Before science we had language.
We trusted our tongues, our ears, our skin.
We knew trees and water and the last agonal gurgle of death.
We knew what we wanted.
Until recently, high school biology meant mostly just watching.
Children saw forests, then trees, then leaves, then the shapes of the leaves and their veins.
Children categorized animals by shapes and size, by the presence of hair or scales, by their number of toes, by their number of holes going in and going out, by how they ate others, how they got around.
A child's first contact with a frog usually involved a chase and wet feet, not a warning to wear goggles.
|Francis Crick's early DNA sketch|
We've wandered into dangerous ground now.
We care that a child can draw the abstract idea of a DNA molecule without noticing she can no longer sees the forests. She may be more useful to someone eventually, but there's a price to forsaking the concrete.
Grab any high school science teacher with his guard down, and ask him what's wrong. Dig deep and I think you'll hear a common refrain. Many students have lost their connection to the only world that's real, the world that's the basis for science. The abstract may make the economy hum, but it's the real that makes most of us happy.
I have been struggling the past couple of years trying to make the world real again for my students. I have wrestled with how we all use words, with how many of us use numbers, with an education culture that worships abstract measures more than knowledge, more than wisdom.
The deeper I dig, the more I've come to realize how little we can know of the abstract without some connection to the real. Science is built on models, on analogies, on mathematical relationships, but the foundation is the ground we (literally) walk on, the air we breathe, the swirling mystery of matter and movement around us.
And it truly remains a mystery, a mystery that can only be unraveled by appealing to our senses. A microscope is only useful in as far as it helps us to see things that really exist, an idea far less obvious than we realize.
Until a child can use ordinary language to describe what she sees in the microscope, she may be seeing less than I realize when she uses fancy terms prescribed by our curriculum.
Enter the Common Core, an ill-conceived attempt by monied folk and the Federal government to wrassle away local control of our schools, and its sister PARCC, a testing consortium of sorts, I suppose, but one already lined with Federal money and blessed by New Jersey.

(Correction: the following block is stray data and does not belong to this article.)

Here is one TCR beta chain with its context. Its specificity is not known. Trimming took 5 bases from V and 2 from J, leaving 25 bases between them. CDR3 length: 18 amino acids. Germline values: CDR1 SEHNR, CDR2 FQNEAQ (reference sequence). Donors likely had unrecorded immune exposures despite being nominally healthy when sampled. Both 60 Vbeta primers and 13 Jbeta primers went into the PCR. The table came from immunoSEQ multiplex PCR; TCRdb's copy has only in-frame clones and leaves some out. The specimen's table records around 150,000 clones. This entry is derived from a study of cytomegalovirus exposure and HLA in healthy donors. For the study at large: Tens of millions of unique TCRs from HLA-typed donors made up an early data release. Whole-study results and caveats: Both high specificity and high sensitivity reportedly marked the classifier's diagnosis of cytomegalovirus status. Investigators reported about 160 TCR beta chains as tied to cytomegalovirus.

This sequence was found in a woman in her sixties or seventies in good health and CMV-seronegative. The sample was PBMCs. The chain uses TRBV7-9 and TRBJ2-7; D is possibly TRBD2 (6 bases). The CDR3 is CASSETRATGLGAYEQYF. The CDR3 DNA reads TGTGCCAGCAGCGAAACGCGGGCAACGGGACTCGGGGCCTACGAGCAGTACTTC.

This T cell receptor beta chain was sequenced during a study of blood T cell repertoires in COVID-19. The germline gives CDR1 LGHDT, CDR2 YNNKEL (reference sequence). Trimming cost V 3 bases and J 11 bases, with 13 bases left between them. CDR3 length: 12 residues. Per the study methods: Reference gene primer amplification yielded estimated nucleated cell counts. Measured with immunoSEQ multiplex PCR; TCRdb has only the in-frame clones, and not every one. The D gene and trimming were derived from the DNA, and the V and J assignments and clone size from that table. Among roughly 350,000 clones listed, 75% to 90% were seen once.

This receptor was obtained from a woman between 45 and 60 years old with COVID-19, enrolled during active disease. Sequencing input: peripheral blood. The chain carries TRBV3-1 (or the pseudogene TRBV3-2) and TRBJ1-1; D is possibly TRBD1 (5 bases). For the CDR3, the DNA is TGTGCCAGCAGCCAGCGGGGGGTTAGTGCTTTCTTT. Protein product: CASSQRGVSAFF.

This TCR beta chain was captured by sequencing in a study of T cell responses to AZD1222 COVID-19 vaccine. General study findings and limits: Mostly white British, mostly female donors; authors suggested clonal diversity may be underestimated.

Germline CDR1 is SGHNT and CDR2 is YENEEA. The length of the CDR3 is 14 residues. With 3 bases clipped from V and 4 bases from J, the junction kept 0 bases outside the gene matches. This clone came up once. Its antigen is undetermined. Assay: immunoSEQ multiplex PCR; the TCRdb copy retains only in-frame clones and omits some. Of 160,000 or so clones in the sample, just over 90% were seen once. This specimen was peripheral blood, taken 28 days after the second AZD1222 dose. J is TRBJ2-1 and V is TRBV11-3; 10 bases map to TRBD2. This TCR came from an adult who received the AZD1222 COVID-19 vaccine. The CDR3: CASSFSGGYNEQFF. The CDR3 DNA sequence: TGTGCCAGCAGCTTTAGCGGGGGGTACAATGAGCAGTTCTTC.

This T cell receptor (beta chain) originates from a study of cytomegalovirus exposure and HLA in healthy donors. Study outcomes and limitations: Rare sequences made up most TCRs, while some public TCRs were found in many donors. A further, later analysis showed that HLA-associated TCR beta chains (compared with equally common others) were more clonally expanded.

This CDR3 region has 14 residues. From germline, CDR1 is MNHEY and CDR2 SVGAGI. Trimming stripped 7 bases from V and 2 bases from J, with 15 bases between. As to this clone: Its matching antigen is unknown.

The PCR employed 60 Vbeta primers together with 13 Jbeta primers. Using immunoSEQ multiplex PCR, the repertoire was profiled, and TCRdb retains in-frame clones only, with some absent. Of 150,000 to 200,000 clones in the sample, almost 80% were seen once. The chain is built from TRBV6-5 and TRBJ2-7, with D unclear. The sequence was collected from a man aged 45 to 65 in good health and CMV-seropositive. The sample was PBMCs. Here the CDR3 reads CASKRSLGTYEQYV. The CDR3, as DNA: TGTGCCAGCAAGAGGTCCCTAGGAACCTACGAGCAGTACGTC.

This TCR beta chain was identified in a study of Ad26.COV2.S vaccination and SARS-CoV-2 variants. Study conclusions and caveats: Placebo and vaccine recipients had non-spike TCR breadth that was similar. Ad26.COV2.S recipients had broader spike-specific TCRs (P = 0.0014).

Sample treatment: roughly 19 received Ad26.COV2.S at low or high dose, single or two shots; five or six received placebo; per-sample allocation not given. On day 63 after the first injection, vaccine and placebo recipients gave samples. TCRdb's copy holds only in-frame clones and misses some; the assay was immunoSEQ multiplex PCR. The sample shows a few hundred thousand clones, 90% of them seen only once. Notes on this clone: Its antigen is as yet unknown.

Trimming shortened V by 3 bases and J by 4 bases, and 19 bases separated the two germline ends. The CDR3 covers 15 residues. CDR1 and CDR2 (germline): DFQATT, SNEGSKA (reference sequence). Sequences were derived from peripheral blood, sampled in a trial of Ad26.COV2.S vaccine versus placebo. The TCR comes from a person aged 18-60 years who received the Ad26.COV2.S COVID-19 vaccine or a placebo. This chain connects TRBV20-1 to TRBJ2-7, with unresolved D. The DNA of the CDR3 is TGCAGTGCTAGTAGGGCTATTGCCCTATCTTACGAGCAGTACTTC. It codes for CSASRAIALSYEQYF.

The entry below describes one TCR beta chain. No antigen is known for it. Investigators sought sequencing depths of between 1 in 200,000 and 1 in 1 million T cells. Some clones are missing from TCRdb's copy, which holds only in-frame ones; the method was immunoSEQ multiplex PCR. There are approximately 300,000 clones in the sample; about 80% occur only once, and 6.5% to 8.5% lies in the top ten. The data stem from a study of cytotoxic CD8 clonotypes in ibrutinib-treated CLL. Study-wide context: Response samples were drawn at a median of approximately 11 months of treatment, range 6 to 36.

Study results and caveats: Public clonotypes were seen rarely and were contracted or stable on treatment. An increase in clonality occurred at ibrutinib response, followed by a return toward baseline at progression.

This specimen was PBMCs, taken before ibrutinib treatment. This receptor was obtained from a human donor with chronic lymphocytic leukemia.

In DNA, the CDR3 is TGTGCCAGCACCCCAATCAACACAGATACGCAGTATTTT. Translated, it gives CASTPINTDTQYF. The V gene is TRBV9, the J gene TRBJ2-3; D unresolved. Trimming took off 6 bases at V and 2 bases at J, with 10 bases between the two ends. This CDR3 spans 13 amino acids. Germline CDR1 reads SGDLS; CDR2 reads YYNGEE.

Despite its ignominious gestation and birth, the CCSS is not quite the monster feared. (Even The Christ Himself had a less than auspicious start with a dubious conception.)
It's not going away anytime soon, and schools like mine face Armageddon next spring when our children first face the lions in the PARCC arena. I feel like the executioner's trap door (CCSS) has opened but PARCC's noose has yet to snap our necks.
Few folks get to report on the feeling one feels during a fatal fall, but I'm guessing no one worries about next month's electric bill. Since the trap door opened last year here in New Jersey, I've been trying to maintain an impossible juggling act, prepping the kids for a content-based state biology test while focusing on the language we use in a science classroom.
This week our science classes were told we're undergoing a paradigm shift, that our focus should be on the language and math skills outlined in the Core Curriculum. While we will still be rooted to the content of the curriculum, our focus shifts now to language, to fluency, to how children show how they grasp the natural world, to how children know something.
We were asked to focus our students on this question:
"How do you know?"
I'm running with this, and why not?
It's the heart of science.
(Still not going to feel good next spring when the PARCC noose tightens.....)